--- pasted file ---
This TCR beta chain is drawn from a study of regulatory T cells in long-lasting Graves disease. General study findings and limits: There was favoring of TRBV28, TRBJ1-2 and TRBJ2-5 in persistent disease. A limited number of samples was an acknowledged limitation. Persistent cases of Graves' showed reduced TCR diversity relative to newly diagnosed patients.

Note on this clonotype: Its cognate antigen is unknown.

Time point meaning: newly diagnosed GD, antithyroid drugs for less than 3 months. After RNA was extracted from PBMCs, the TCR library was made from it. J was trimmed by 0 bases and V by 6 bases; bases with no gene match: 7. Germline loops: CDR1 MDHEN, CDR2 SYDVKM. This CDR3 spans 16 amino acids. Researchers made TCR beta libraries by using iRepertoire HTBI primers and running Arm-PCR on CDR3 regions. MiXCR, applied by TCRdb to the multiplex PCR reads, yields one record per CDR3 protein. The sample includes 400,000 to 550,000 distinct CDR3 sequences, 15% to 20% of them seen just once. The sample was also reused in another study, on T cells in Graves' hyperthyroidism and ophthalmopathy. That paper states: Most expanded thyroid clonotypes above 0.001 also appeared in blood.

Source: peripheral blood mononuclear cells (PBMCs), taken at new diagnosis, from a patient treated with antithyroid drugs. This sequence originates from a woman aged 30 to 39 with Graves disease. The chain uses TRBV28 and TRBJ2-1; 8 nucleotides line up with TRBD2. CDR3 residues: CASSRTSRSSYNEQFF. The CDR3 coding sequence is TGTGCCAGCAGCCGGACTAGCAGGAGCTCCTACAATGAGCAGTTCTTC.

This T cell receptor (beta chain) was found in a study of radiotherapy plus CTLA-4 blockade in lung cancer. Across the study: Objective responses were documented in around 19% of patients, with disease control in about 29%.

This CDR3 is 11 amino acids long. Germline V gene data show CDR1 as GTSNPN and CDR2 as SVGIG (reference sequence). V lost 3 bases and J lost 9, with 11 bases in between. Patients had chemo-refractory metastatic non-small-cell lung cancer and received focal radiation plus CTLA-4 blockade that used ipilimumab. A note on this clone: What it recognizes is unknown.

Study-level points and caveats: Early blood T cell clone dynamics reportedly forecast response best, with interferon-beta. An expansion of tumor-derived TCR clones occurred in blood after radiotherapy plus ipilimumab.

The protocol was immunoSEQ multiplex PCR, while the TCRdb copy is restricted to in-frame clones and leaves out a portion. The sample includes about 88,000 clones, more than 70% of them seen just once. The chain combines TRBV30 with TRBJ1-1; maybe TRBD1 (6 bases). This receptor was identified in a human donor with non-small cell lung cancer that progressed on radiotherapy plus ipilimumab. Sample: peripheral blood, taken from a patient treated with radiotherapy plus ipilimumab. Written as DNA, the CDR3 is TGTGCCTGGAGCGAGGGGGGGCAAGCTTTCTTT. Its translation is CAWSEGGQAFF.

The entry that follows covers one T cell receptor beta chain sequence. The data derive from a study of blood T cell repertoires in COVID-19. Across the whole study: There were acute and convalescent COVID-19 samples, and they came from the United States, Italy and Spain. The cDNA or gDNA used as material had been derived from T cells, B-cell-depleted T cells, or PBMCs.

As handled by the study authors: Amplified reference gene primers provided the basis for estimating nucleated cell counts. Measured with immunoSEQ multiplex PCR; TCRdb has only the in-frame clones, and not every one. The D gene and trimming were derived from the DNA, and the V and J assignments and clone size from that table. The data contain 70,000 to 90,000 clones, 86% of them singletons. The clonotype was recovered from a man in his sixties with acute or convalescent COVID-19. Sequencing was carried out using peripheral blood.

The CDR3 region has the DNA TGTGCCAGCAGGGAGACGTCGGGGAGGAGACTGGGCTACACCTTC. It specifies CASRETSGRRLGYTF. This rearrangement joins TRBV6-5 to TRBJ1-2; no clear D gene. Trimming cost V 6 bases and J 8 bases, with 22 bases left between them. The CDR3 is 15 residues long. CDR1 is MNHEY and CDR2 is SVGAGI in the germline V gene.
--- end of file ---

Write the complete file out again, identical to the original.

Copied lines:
This TCR beta chain is drawn from a study of regulatory T cells in long-lasting Graves disease. General study findings and limits: There was favoring of TRBV28, TRBJ1-2 and TRBJ2-5 in persistent disease. A limited number of samples was an acknowledged limitation. Persistent cases of Graves' showed reduced TCR diversity relative to newly diagnosed patients.

Note on this clonotype: Its cognate antigen is unknown.

Time point meaning: newly diagnosed GD, antithyroid drugs for less than 3 months. After RNA was extracted from PBMCs, the TCR library was made from it. J was trimmed by 0 bases and V by 6 bases; bases with no gene match: 7. Germline loops: CDR1 MDHEN, CDR2 SYDVKM. This CDR3 spans 16 amino acids. Researchers made TCR beta libraries by using iRepertoire HTBI primers and running Arm-PCR on CDR3 regions. MiXCR, applied by TCRdb to the multiplex PCR reads, yields one record per CDR3 protein. The sample includes 400,000 to 550,000 distinct CDR3 sequences, 15% to 20% of them seen just once. The sample was also reused in another study, on T cells in Graves' hyperthyroidism and ophthalmopathy. That paper states: Most expanded thyroid clonotypes above 0.001 also appeared in blood.

Source: peripheral blood mononuclear cells (PBMCs), taken at new diagnosis, from a patient treated with antithyroid drugs. This sequence originates from a woman aged 30 to 39 with Graves disease. The chain uses TRBV28 and TRBJ2-1; 8 nucleotides line up with TRBD2. CDR3 residues: CASSRTSRSSYNEQFF. The CDR3 coding sequence is TGTGCCAGCAGCCGGACTAGCAGGAGCTCCTACAATGAGCAGTTCTTC.

This T cell receptor (beta chain) was found in a study of radiotherapy plus CTLA-4 blockade in lung cancer. Across the study: Objective responses were documented in around 19% of patients, with disease control in about 29%.

This CDR3 is 11 amino acids long. Germline V gene data show CDR1 as GTSNPN and CDR2 as SVGIG (reference sequence). V lost 3 bases and J lost 9, with 11 bases in between. Patients had chemo-refractory metastatic non-small-cell lung cancer and received focal radiation plus CTLA-4 blockade that used ipilimumab. A note on this clone: What it recognizes is unknown.

Study-level points and caveats: Early blood T cell clone dynamics reportedly forecast response best, with interferon-beta. An expansion of tumor-derived TCR clones occurred in blood after radiotherapy plus ipilimumab.

The protocol was immunoSEQ multiplex PCR, while the TCRdb copy is restricted to in-frame clones and leaves out a portion. The sample includes about 88,000 clones, more than 70% of them seen just once. The chain combines TRBV30 with TRBJ1-1; maybe TRBD1 (6 bases). This receptor was identified in a human donor with non-small cell lung cancer that progressed on radiotherapy plus ipilimumab. Sample: peripheral blood, taken from a patient treated with radiotherapy plus ipilimumab. Written as DNA, the CDR3 is TGTGCCTGGAGCGAGGGGGGGCAAGCTTTCTTT. Its translation is CAWSEGGQAFF.

The entry that follows covers one T cell receptor beta chain sequence. The data derive from a study of blood T cell repertoires in COVID-19. Across the whole study: There were acute and convalescent COVID-19 samples, and they came from the United States, Italy and Spain. The cDNA or gDNA used as material had been derived from T cells, B-cell-depleted T cells, or PBMCs.

As handled by the study authors: Amplified reference gene primers provided the basis for estimating nucleated cell counts. Measured with immunoSEQ multiplex PCR; TCRdb has only the in-frame clones, and not every one. The D gene and trimming were derived from the DNA, and the V and J assignments and clone size from that table. The data contain 70,000 to 90,000 clones, 86% of them singletons. The clonotype was recovered from a man in his sixties with acute or convalescent COVID-19. Sequencing was carried out using peripheral blood.

The CDR3 region has the DNA TGTGCCAGCAGGGAGACGTCGGGGAGGAGACTGGGCTACACCTTC. It specifies CASRETSGRRLGYTF. This rearrangement joins TRBV6-5 to TRBJ1-2; no clear D gene. Trimming cost V 6 bases and J 8 bases, with 22 bases left between them. The CDR3 is 15 residues long. CDR1 is MNHEY and CDR2 is SVGAGI in the germline V gene.